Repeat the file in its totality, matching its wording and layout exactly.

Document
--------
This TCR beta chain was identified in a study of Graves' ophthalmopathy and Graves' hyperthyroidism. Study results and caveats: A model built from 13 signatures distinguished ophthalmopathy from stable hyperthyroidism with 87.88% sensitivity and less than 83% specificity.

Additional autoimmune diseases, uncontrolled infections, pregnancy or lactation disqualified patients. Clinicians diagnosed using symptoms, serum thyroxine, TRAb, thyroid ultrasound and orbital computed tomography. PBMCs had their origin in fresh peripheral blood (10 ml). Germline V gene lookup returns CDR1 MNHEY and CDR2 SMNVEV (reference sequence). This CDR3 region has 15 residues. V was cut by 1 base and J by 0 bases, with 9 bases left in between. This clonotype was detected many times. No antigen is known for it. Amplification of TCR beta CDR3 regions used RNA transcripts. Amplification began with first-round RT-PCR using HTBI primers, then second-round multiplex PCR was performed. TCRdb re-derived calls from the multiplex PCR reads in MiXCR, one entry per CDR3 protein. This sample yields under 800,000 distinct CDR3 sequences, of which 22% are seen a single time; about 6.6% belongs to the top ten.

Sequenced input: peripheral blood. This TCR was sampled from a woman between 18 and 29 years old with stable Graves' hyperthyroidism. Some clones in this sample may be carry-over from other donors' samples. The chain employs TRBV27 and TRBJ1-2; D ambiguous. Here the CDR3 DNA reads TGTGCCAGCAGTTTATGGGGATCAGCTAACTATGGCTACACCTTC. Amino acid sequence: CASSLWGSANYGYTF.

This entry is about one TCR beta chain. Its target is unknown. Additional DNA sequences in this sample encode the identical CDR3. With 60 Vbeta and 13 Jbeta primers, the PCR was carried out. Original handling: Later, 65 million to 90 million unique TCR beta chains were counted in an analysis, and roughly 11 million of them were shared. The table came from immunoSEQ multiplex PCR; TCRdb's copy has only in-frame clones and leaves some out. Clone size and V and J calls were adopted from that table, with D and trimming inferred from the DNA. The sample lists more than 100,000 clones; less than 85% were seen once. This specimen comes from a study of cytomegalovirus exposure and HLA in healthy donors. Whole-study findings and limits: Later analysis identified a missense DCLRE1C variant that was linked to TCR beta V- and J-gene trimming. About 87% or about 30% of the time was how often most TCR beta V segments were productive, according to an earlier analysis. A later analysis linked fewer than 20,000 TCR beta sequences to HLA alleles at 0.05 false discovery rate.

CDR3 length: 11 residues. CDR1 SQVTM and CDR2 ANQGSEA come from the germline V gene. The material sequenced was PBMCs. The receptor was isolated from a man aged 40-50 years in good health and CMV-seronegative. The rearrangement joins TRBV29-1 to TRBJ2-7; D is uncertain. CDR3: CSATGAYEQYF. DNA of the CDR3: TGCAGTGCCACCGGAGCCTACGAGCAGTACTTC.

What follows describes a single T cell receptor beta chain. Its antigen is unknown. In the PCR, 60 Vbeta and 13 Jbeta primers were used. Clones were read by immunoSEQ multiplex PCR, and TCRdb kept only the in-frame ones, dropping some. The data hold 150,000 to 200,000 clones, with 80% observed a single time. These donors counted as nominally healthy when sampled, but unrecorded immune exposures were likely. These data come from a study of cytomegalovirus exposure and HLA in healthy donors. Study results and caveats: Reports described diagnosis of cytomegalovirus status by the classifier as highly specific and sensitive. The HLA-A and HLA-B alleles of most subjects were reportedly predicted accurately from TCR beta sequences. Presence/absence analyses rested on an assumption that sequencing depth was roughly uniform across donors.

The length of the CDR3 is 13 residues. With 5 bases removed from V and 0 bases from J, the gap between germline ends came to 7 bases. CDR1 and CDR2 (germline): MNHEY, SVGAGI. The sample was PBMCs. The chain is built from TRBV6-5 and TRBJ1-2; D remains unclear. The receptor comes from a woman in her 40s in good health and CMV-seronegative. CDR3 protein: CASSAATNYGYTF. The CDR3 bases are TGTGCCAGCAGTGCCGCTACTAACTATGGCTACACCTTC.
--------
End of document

This TCR beta chain was identified in a study of Graves' ophthalmopathy and Graves' hyperthyroidism. Study results and caveats: A model built from 13 signatures distinguished ophthalmopathy from stable hyperthyroidism with 87.88% sensitivity and less than 83% specificity.

Additional autoimmune diseases, uncontrolled infections, pregnancy or lactation disqualified patients. Clinicians diagnosed using symptoms, serum thyroxine, TRAb, thyroid ultrasound and orbital computed tomography. PBMCs had their origin in fresh peripheral blood (10 ml). Germline V gene lookup returns CDR1 MNHEY and CDR2 SMNVEV (reference sequence). This CDR3 region has 15 residues. V was cut by 1 base and J by 0 bases, with 9 bases left in between. This clonotype was detected many times. No antigen is known for it. Amplification of TCR beta CDR3 regions used RNA transcripts. Amplification began with first-round RT-PCR using HTBI primers, then second-round multiplex PCR was performed. TCRdb re-derived calls from the multiplex PCR reads in MiXCR, one entry per CDR3 protein. This sample yields under 800,000 distinct CDR3 sequences, of which 22% are seen a single time; about 6.6% belongs to the top ten.

Sequenced input: peripheral blood. This TCR was sampled from a woman between 18 and 29 years old with stable Graves' hyperthyroidism. Some clones in this sample may be carry-over from other donors' samples. The chain employs TRBV27 and TRBJ1-2; D ambiguous. Here the CDR3 DNA reads TGTGCCAGCAGTTTATGGGGATCAGCTAACTATGGCTACACCTTC. Amino acid sequence: CASSLWGSANYGYTF.

This entry is about one TCR beta chain. Its target is unknown. Additional DNA sequences in this sample encode the identical CDR3. With 60 Vbeta and 13 Jbeta primers, the PCR was carried out. Original handling: Later, 65 million to 90 million unique TCR beta chains were counted in an analysis, and roughly 11 million of them were shared. The table came from immunoSEQ multiplex PCR; TCRdb's copy has only in-frame clones and leaves some out. Clone size and V and J calls were adopted from that table, with D and trimming inferred from the DNA. The sample lists more than 100,000 clones; less than 85% were seen once. This specimen comes from a study of cytomegalovirus exposure and HLA in healthy donors. Whole-study findings and limits: Later analysis identified a missense DCLRE1C variant that was linked to TCR beta V- and J-gene trimming. About 87% or about 30% of the time was how often most TCR beta V segments were productive, according to an earlier analysis. A later analysis linked fewer than 20,000 TCR beta sequences to HLA alleles at 0.05 false discovery rate.

CDR3 length: 11 residues. CDR1 SQVTM and CDR2 ANQGSEA come from the germline V gene. The material sequenced was PBMCs. The receptor was isolated from a man aged 40-50 years in good health and CMV-seronegative. The rearrangement joins TRBV29-1 to TRBJ2-7; D is uncertain. CDR3: CSATGAYEQYF. DNA of the CDR3: TGCAGTGCCACCGGAGCCTACGAGCAGTACTTC.

What follows describes a single T cell receptor beta chain. Its antigen is unknown. In the PCR, 60 Vbeta and 13 Jbeta primers were used. Clones were read by immunoSEQ multiplex PCR, and TCRdb kept only the in-frame ones, dropping some. The data hold 150,000 to 200,000 clones, with 80% observed a single time. These donors counted as nominally healthy when sampled, but unrecorded immune exposures were likely. These data come from a study of cytomegalovirus exposure and HLA in healthy donors. Study results and caveats: Reports described diagnosis of cytomegalovirus status by the classifier as highly specific and sensitive. The HLA-A and HLA-B alleles of most subjects were reportedly predicted accurately from TCR beta sequences. Presence/absence analyses rested on an assumption that sequencing depth was roughly uniform across donors.

The length of the CDR3 is 13 residues. With 5 bases removed from V and 0 bases from J, the gap between germline ends came to 7 bases. CDR1 and CDR2 (germline): MNHEY, SVGAGI. The sample was PBMCs. The chain is built from TRBV6-5 and TRBJ1-2; D remains unclear. The receptor comes from a woman in her 40s in good health and CMV-seronegative. CDR3 protein: CASSAATNYGYTF. The CDR3 bases are TGTGCCAGCAGTGCCGCTACTAACTATGGCTACACCTTC.